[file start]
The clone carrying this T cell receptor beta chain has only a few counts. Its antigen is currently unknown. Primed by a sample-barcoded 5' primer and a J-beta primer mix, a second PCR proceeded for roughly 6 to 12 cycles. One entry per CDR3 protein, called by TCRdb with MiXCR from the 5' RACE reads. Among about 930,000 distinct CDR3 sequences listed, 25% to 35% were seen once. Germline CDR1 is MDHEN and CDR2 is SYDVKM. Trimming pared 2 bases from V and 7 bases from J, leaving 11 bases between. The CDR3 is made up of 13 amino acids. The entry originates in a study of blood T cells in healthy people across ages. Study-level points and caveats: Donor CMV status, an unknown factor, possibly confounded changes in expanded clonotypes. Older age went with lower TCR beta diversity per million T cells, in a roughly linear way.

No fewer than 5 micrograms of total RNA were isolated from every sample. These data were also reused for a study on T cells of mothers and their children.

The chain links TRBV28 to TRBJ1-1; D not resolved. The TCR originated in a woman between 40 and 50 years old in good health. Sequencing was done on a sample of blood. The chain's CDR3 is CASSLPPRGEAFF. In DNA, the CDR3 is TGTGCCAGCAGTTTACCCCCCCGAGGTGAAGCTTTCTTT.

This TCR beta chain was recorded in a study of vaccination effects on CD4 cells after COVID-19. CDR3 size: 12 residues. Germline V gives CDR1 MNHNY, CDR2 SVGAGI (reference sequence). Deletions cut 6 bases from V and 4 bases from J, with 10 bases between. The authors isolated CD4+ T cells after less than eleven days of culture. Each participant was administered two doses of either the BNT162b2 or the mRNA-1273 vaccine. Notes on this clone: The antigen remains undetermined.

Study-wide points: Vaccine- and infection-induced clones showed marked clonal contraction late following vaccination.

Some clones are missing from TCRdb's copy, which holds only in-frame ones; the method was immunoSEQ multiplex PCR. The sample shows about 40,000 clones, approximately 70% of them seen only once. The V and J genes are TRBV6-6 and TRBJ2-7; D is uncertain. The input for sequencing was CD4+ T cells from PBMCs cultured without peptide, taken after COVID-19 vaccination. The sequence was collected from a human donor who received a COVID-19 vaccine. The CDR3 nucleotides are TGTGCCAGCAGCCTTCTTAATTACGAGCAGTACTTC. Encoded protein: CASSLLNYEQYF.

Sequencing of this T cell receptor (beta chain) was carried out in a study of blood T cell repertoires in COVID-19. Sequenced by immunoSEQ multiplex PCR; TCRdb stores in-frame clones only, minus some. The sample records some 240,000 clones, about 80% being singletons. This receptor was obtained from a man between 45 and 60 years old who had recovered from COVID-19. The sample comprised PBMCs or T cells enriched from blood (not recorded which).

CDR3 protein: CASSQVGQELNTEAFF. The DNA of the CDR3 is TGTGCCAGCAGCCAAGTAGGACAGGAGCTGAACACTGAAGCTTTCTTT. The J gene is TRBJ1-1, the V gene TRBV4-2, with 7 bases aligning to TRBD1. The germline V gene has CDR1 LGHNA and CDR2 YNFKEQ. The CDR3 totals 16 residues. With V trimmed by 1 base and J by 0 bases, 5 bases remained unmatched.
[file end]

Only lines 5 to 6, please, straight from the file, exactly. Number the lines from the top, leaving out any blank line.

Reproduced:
Study-wide points: Vaccine- and infection-induced clones showed marked clonal contraction late following vaccination.

Some clones are missing from TCRdb's copy, which holds only in-frame ones; the method was immunoSEQ multiplex PCR. The sample shows about 40,000 clones, approximately 70% of them seen only once. The V and J genes are TRBV6-6 and TRBJ2-7; D is uncertain. The input for sequencing was CD4+ T cells from PBMCs cultured without peptide, taken after COVID-19 vaccination. The sequence was collected from a human donor who received a COVID-19 vaccine. The CDR3 nucleotides are TGTGCCAGCAGCCTTCTTAATTACGAGCAGTACTTC. Encoded protein: CASSLLNYEQYF.